Wednesday, March 29, 2017

Second ride on the greenie

I went out and worked with her and rode her again today. It was nice and sunny out, and she's still a furball, so I decided to take her outside to tie her and go at her with the shedding blade. She was a bit anxious being led (she does that baby thing where they crowd you for security) which I dealt with, but once she was tied out in the sun being brushed, she was chill chill chill chill.

After brushing, I untied her and worked on moving her quarters around a bit with a dressage whip. Then I led her over to the mounting block, moved her into position, and then just stood her there and scratched her. She was totally relaxed.

Unfortunately I hadn't thought to bring my tack out with me, so we had to go back into the barn to get her ready, and that's when she started wigging out and bouncing off the walls. So. Definitely a separation anxiety and/or I-don't-like-it-here thing. Whether she was cross-tied or even just placed in her stall, it didn't matter. She screamed for her friends, pawed, danced, and was tricky to handle, and got keyed up. I tacked her up quickly and brought her back out, and led her around a bit, and hand-grazed her a little to bring her back down to earth, and then brought her in to ride her.

She lined up for the mounting block first try, and stood quietly while I got on, and afterwards. Score!!!

We had a nice calm ride with mainly walk and just a smattering of short trotting, mostly using vocal cues to initiate transitions as she currently knows them better than ridden cues. She'll walk, trot, whoa, and back from verbal cues that are then backed up with the riding aids to build that association.

I untacked her in the barn afterwards, where she was still antsy but nowhere near as bad as earlier. Had her move over to respect my space a couple of times, then gave her a big handful of hay and some good scratches before I turned her back out.

Very interesting learning experience today! It's definitely being in the barn away from her buddies that's getting her head spinning. She was fine before, and she was fine once she ramped down from it.

I'm going to, in the short term, do tacking up outside whenever the barn is empty, and do the untacking and let-down as a short pleasant time in the barn, post-ride. Start working on that being a place she can wind down instead of winding up!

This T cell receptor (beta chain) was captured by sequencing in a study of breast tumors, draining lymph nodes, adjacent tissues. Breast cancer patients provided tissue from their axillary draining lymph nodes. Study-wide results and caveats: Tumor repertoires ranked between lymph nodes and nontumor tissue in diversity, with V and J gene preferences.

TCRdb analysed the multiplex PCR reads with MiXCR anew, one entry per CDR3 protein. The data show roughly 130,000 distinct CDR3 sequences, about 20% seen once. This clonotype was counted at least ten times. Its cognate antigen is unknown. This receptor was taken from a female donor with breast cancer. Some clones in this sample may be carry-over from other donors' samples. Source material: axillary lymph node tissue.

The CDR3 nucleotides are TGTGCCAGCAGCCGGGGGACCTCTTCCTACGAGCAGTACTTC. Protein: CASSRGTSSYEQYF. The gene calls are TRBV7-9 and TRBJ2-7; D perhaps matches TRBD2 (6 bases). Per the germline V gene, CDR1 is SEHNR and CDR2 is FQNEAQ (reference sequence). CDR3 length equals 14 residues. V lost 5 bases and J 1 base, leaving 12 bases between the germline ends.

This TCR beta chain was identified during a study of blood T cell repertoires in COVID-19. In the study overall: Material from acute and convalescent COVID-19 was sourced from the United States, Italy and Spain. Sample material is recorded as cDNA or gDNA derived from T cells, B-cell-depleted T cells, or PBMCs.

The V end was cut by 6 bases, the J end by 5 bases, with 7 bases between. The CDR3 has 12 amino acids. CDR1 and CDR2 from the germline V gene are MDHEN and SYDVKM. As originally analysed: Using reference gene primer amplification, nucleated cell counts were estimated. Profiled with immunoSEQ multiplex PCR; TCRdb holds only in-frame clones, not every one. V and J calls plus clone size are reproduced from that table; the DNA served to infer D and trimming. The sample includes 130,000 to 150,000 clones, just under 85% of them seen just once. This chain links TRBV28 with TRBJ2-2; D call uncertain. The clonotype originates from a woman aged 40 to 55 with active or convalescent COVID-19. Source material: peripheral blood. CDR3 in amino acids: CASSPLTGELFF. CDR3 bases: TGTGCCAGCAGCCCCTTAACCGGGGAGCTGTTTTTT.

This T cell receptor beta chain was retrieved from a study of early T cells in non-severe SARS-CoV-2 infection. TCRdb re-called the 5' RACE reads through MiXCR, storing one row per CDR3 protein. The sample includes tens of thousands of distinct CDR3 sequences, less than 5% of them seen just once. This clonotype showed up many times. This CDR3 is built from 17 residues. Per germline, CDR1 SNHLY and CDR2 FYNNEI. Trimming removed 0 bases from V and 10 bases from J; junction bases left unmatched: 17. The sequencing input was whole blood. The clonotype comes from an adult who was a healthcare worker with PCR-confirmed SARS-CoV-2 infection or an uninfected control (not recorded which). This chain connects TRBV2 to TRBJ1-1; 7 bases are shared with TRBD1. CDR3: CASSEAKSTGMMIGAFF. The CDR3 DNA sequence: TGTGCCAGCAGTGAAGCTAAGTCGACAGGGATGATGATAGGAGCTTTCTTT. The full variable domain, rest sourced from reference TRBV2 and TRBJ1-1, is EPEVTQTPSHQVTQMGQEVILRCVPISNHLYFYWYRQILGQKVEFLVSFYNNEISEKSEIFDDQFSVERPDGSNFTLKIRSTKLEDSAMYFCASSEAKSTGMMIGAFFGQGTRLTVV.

Friday, March 24, 2017

A quest for the season!

I had a call from my coach on Saturday morning, with an interesting proposal. There's a very green pony at her place, a cute little appy cross. This pony has been broke to ride, let sit, rebroke to ride, let sit... Last summer they had her going again, and had her doing walk, trot, canter, and a little bit of jumping... and then she injured herself somehow out in the pasture, so badly that one of the splint bones in a hind leg was shattered and coming out of the wound. She healed up extraordinarily well and had the rest of the season off to recover, though, and seems perfectly sound now.

This pony is cute, but very green and a silly little doof. She giraffes herself in the cross ties and screams for her friends, and crowds into you, though she will listen and move over if you can get her attention. She gets antsy easily while being handled on the ground.

I tried lunging her yesterday, though that's a concept both she and I need a LOT more work on!! I'm used to round-penning Syd, with no line, which is a heck of a lot easier! Plus he's clearly been trained to do it -- or he's just caught on quite well. I don't like the lunge line because there's so much of it to have to handle, and with the whip in the other hand... and having to trying to maintain a drive line position while keeping my feet more or less planted, instead of being be able to chase the horse back out and around... ugh. She kept losing momentum and then turning in to face me, and when I'd try to push her forward, she'd turn the other direction instead... Sigh. If I'd been in a round pen I think it would have been a different story, but I wasn't. I feel like lunging and I got off on the wrong foot all those years ago at Bradbriar, and never quite made peace. :(

My saddle fit her well, which was nice to know! It's so comfy, so it's good that I'll be able to use it. My coach was kind of laughing about it. She said, Wow, do you ever sit DEEP in that saddle! Half your butt has disappeared!

The pony is a real a tool at the mounting block, which of all her quirks concerns me the most, as you're in such a vulnerable position when you're mounting up. I'll have to come up with some strategies for that.

Anyhow, she should be interesting to work with! She didn't do anything too concerning under saddle, at all; just refused to go forward at one place in the ring, and later, decided she'd rather move backward than stand at a halt. Otherwise she was pretty easy to ride around. I just walked her, as the ring is still full of ice, snow, and mud.